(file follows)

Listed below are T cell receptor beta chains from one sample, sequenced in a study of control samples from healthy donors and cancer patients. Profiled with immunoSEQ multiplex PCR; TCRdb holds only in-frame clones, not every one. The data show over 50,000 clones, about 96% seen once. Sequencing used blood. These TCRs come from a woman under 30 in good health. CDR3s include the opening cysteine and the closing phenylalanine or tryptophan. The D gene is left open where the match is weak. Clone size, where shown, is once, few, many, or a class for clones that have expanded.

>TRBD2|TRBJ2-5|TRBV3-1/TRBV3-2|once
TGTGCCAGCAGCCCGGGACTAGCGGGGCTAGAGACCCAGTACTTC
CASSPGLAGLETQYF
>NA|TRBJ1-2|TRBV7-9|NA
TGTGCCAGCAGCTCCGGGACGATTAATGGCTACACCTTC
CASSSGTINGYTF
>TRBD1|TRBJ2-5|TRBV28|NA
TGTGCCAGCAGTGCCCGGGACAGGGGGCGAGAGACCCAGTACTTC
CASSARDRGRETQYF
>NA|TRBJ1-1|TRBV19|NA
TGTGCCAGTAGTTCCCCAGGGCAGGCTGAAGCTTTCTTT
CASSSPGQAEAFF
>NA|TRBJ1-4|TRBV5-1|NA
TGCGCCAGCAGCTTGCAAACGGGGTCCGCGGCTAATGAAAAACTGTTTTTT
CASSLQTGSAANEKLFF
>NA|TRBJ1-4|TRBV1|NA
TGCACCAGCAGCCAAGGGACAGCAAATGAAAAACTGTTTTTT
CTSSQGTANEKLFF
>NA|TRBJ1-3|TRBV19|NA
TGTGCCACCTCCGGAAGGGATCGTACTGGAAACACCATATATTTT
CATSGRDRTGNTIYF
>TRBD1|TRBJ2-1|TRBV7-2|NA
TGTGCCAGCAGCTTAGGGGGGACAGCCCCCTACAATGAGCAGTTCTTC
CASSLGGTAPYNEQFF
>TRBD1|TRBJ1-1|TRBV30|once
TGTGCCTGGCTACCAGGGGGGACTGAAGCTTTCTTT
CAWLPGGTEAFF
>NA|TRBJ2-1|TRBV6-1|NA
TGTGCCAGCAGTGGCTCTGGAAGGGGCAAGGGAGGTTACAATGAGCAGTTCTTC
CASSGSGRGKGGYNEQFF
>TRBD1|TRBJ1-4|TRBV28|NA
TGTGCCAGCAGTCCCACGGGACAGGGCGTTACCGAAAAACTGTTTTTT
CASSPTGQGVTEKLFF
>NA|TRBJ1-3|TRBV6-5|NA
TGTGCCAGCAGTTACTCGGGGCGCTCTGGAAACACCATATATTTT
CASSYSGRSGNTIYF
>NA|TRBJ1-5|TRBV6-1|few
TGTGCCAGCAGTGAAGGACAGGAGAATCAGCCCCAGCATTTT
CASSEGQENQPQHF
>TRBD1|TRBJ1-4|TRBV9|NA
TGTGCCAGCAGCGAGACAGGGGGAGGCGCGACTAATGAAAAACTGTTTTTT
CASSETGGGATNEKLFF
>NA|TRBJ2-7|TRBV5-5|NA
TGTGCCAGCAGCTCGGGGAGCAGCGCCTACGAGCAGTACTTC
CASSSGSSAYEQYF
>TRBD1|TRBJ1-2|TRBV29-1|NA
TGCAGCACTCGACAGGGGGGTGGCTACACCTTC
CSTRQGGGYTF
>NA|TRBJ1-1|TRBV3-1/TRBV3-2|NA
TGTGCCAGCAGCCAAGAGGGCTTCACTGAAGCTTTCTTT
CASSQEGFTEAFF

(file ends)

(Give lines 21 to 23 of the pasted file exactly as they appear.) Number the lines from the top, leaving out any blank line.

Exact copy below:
TGTGCCACCTCCGGAAGGGATCGTACTGGAAACACCATATATTTT
CATSGRDRTGNTIYF
>TRBD1|TRBJ2-1|TRBV7-2|NA